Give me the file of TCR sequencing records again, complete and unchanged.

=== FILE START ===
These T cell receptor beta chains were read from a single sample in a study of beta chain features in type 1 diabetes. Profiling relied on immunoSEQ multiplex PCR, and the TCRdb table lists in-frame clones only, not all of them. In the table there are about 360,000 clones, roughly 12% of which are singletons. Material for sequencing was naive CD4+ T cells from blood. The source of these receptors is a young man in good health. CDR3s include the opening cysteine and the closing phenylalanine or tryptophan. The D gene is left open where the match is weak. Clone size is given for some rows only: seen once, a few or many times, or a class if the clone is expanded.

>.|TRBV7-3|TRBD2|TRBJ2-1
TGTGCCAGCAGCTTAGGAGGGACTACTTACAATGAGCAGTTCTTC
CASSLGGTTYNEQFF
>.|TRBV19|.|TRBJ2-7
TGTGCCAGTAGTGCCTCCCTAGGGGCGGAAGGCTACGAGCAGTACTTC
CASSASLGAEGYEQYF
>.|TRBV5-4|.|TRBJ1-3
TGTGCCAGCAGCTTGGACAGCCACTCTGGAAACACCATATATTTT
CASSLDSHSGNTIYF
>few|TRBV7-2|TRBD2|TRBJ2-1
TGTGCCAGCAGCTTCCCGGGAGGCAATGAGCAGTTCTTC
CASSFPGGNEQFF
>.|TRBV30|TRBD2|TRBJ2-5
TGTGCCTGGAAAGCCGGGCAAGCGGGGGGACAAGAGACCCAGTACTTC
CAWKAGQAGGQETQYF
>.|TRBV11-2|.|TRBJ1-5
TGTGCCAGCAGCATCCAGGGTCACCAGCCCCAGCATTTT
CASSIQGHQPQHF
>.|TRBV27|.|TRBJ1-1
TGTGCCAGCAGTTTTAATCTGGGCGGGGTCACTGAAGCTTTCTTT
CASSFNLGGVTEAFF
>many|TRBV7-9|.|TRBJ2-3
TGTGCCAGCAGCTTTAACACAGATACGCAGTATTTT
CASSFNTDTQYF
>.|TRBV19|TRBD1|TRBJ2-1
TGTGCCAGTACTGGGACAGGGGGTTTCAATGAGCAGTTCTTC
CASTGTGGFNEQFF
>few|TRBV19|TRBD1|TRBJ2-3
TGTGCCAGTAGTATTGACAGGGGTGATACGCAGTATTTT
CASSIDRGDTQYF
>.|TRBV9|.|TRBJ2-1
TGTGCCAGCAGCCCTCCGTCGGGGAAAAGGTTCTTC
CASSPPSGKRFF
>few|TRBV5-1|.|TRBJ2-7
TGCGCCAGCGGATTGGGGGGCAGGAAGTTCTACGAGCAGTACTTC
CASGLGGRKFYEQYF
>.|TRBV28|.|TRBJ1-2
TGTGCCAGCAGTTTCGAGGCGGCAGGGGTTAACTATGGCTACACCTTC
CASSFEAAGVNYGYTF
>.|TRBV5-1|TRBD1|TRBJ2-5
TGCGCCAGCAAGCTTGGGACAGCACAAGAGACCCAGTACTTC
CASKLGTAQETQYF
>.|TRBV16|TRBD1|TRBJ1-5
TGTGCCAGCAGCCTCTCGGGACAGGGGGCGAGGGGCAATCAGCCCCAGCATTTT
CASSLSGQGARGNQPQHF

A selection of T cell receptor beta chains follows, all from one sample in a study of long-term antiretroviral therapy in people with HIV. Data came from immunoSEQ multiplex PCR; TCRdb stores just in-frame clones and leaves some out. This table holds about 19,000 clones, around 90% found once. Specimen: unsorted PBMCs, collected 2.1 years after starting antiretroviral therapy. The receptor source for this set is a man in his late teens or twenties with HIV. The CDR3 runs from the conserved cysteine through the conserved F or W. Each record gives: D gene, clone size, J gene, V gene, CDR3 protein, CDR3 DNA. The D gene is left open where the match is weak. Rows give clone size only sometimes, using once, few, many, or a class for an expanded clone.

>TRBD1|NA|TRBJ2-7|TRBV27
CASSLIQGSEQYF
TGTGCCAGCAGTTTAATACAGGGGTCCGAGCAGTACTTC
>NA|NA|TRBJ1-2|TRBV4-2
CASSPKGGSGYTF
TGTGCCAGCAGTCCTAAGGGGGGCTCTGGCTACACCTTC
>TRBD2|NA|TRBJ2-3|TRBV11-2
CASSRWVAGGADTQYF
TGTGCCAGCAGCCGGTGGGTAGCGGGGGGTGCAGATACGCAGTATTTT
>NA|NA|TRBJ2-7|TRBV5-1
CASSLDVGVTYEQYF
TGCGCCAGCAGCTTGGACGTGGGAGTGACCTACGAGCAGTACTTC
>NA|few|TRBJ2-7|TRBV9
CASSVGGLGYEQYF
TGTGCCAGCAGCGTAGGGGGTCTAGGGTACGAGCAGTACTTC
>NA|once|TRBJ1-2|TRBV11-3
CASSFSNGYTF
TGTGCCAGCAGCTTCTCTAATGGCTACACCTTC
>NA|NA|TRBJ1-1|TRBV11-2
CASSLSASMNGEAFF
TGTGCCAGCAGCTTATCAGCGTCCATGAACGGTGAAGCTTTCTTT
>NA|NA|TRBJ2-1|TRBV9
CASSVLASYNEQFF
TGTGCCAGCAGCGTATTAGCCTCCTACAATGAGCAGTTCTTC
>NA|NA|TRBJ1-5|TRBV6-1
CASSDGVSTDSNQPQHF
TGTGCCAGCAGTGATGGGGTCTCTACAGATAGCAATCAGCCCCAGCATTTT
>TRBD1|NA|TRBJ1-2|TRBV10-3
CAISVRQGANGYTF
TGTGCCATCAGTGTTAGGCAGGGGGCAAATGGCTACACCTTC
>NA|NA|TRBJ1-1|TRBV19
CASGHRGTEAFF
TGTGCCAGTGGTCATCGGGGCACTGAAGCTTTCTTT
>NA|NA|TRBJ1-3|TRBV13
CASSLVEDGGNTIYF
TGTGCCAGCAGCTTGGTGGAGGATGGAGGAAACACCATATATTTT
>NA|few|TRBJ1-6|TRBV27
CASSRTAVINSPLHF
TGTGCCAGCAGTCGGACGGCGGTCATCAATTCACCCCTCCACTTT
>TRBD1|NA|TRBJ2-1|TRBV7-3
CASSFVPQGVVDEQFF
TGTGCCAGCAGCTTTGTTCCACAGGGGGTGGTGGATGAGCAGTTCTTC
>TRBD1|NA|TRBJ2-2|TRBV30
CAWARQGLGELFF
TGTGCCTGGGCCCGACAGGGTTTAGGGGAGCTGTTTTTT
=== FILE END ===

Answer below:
These T cell receptor beta chains were read from a single sample in a study of beta chain features in type 1 diabetes. Profiling relied on immunoSEQ multiplex PCR, and the TCRdb table lists in-frame clones only, not all of them. In the table there are about 360,000 clones, roughly 12% of which are singletons. Material for sequencing was naive CD4+ T cells from blood. The source of these receptors is a young man in good health. CDR3s include the opening cysteine and the closing phenylalanine or tryptophan. The D gene is left open where the match is weak. Clone size is given for some rows only: seen once, a few or many times, or a class if the clone is expanded.

>.|TRBV7-3|TRBD2|TRBJ2-1
TGTGCCAGCAGCTTAGGAGGGACTACTTACAATGAGCAGTTCTTC
CASSLGGTTYNEQFF
>.|TRBV19|.|TRBJ2-7
TGTGCCAGTAGTGCCTCCCTAGGGGCGGAAGGCTACGAGCAGTACTTC
CASSASLGAEGYEQYF
>.|TRBV5-4|.|TRBJ1-3
TGTGCCAGCAGCTTGGACAGCCACTCTGGAAACACCATATATTTT
CASSLDSHSGNTIYF
>few|TRBV7-2|TRBD2|TRBJ2-1
TGTGCCAGCAGCTTCCCGGGAGGCAATGAGCAGTTCTTC
CASSFPGGNEQFF
>.|TRBV30|TRBD2|TRBJ2-5
TGTGCCTGGAAAGCCGGGCAAGCGGGGGGACAAGAGACCCAGTACTTC
CAWKAGQAGGQETQYF
>.|TRBV11-2|.|TRBJ1-5
TGTGCCAGCAGCATCCAGGGTCACCAGCCCCAGCATTTT
CASSIQGHQPQHF
>.|TRBV27|.|TRBJ1-1
TGTGCCAGCAGTTTTAATCTGGGCGGGGTCACTGAAGCTTTCTTT
CASSFNLGGVTEAFF
>many|TRBV7-9|.|TRBJ2-3
TGTGCCAGCAGCTTTAACACAGATACGCAGTATTTT
CASSFNTDTQYF
>.|TRBV19|TRBD1|TRBJ2-1
TGTGCCAGTACTGGGACAGGGGGTTTCAATGAGCAGTTCTTC
CASTGTGGFNEQFF
>few|TRBV19|TRBD1|TRBJ2-3
TGTGCCAGTAGTATTGACAGGGGTGATACGCAGTATTTT
CASSIDRGDTQYF
>.|TRBV9|.|TRBJ2-1
TGTGCCAGCAGCCCTCCGTCGGGGAAAAGGTTCTTC
CASSPPSGKRFF
>few|TRBV5-1|.|TRBJ2-7
TGCGCCAGCGGATTGGGGGGCAGGAAGTTCTACGAGCAGTACTTC
CASGLGGRKFYEQYF
>.|TRBV28|.|TRBJ1-2
TGTGCCAGCAGTTTCGAGGCGGCAGGGGTTAACTATGGCTACACCTTC
CASSFEAAGVNYGYTF
>.|TRBV5-1|TRBD1|TRBJ2-5
TGCGCCAGCAAGCTTGGGACAGCACAAGAGACCCAGTACTTC
CASKLGTAQETQYF
>.|TRBV16|TRBD1|TRBJ1-5
TGTGCCAGCAGCCTCTCGGGACAGGGGGCGAGGGGCAATCAGCCCCAGCATTTT
CASSLSGQGARGNQPQHF

A selection of T cell receptor beta chains follows, all from one sample in a study of long-term antiretroviral therapy in people with HIV. Data came from immunoSEQ multiplex PCR; TCRdb stores just in-frame clones and leaves some out. This table holds about 19,000 clones, around 90% found once. Specimen: unsorted PBMCs, collected 2.1 years after starting antiretroviral therapy. The receptor source for this set is a man in his late teens or twenties with HIV. The CDR3 runs from the conserved cysteine through the conserved F or W. Each record gives: D gene, clone size, J gene, V gene, CDR3 protein, CDR3 DNA. The D gene is left open where the match is weak. Rows give clone size only sometimes, using once, few, many, or a class for an expanded clone.

>TRBD1|NA|TRBJ2-7|TRBV27
CASSLIQGSEQYF
TGTGCCAGCAGTTTAATACAGGGGTCCGAGCAGTACTTC
>NA|NA|TRBJ1-2|TRBV4-2
CASSPKGGSGYTF
TGTGCCAGCAGTCCTAAGGGGGGCTCTGGCTACACCTTC
>TRBD2|NA|TRBJ2-3|TRBV11-2
CASSRWVAGGADTQYF
TGTGCCAGCAGCCGGTGGGTAGCGGGGGGTGCAGATACGCAGTATTTT
>NA|NA|TRBJ2-7|TRBV5-1
CASSLDVGVTYEQYF
TGCGCCAGCAGCTTGGACGTGGGAGTGACCTACGAGCAGTACTTC
>NA|few|TRBJ2-7|TRBV9
CASSVGGLGYEQYF
TGTGCCAGCAGCGTAGGGGGTCTAGGGTACGAGCAGTACTTC
>NA|once|TRBJ1-2|TRBV11-3
CASSFSNGYTF
TGTGCCAGCAGCTTCTCTAATGGCTACACCTTC
>NA|NA|TRBJ1-1|TRBV11-2
CASSLSASMNGEAFF
TGTGCCAGCAGCTTATCAGCGTCCATGAACGGTGAAGCTTTCTTT
>NA|NA|TRBJ2-1|TRBV9
CASSVLASYNEQFF
TGTGCCAGCAGCGTATTAGCCTCCTACAATGAGCAGTTCTTC
>NA|NA|TRBJ1-5|TRBV6-1
CASSDGVSTDSNQPQHF
TGTGCCAGCAGTGATGGGGTCTCTACAGATAGCAATCAGCCCCAGCATTTT
>TRBD1|NA|TRBJ1-2|TRBV10-3
CAISVRQGANGYTF
TGTGCCATCAGTGTTAGGCAGGGGGCAAATGGCTACACCTTC
>NA|NA|TRBJ1-1|TRBV19
CASGHRGTEAFF
TGTGCCAGTGGTCATCGGGGCACTGAAGCTTTCTTT
>NA|NA|TRBJ1-3|TRBV13
CASSLVEDGGNTIYF
TGTGCCAGCAGCTTGGTGGAGGATGGAGGAAACACCATATATTTT
>NA|few|TRBJ1-6|TRBV27
CASSRTAVINSPLHF
TGTGCCAGCAGTCGGACGGCGGTCATCAATTCACCCCTCCACTTT
>TRBD1|NA|TRBJ2-1|TRBV7-3
CASSFVPQGVVDEQFF
TGTGCCAGCAGCTTTGTTCCACAGGGGGTGGTGGATGAGCAGTTCTTC
>TRBD1|NA|TRBJ2-2|TRBV30
CAWARQGLGELFF
TGTGCCTGGGCCCGACAGGGTTTAGGGGAGCTGTTTTTT